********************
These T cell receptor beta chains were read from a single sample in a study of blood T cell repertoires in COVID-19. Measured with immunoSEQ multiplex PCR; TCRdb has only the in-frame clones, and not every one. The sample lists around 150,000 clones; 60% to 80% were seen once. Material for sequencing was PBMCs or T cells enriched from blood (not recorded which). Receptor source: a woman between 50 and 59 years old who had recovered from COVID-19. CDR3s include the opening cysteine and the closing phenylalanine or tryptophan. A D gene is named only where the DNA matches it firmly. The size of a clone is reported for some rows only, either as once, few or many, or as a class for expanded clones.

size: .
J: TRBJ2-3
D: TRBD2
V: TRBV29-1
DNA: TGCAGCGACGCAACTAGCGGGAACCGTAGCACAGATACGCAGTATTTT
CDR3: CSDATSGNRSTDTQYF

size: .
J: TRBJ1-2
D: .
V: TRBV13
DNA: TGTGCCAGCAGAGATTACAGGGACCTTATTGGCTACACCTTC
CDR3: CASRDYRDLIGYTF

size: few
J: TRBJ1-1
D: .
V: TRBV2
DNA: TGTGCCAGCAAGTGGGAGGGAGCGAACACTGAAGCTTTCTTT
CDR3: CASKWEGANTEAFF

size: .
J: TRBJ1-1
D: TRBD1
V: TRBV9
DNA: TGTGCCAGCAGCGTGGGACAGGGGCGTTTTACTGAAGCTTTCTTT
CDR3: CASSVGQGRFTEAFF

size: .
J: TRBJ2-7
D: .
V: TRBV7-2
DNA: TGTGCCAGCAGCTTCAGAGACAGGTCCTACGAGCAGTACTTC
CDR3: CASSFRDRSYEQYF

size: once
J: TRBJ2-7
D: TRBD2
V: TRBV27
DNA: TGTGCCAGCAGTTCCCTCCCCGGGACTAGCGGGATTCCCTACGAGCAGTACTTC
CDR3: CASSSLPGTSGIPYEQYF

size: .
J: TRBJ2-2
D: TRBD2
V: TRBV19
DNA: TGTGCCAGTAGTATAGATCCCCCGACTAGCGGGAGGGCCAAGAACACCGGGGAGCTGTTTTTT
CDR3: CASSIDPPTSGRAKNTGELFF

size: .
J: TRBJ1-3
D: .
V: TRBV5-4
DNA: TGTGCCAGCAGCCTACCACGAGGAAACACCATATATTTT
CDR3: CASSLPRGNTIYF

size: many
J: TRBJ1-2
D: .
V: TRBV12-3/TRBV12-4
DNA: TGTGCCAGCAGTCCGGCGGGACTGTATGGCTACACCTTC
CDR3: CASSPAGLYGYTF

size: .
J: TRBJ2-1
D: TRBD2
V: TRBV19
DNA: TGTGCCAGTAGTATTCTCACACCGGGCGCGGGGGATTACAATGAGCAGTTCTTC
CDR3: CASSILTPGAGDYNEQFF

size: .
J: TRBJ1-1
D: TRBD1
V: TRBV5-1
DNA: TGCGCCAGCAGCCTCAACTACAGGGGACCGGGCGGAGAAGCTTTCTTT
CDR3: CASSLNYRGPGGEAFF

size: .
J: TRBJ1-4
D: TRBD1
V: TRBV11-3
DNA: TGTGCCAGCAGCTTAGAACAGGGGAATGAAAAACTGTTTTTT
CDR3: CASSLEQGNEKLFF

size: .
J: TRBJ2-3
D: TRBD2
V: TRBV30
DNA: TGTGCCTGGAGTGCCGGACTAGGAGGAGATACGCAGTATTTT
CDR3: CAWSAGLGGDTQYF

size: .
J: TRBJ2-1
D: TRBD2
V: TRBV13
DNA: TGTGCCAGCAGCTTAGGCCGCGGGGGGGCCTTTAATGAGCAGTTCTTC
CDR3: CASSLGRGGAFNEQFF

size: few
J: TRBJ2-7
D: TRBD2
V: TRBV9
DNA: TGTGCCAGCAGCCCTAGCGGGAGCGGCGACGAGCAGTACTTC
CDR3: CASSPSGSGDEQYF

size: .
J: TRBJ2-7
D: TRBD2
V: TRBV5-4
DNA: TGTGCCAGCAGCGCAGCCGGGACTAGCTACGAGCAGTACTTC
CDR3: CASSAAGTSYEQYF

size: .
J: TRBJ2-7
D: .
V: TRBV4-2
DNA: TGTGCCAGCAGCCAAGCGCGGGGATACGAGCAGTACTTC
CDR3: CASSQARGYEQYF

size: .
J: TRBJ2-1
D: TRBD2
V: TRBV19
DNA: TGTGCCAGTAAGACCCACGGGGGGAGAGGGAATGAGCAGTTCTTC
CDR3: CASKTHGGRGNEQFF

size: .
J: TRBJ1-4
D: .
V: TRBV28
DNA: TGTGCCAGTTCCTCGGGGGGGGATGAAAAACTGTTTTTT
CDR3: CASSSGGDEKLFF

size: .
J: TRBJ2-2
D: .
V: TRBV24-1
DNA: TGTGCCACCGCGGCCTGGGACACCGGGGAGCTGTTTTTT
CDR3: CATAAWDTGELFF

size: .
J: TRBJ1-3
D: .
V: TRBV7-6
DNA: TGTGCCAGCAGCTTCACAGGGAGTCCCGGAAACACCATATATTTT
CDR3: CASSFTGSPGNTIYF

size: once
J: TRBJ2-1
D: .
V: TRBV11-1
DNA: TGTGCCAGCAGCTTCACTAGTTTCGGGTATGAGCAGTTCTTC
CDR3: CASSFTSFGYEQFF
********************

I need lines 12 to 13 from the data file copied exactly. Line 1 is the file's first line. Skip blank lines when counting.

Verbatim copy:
DNA: TGTGCCAGCAGAGATTACAGGGACCTTATTGGCTACACCTTC
CDR3: CASRDYRDLIGYTF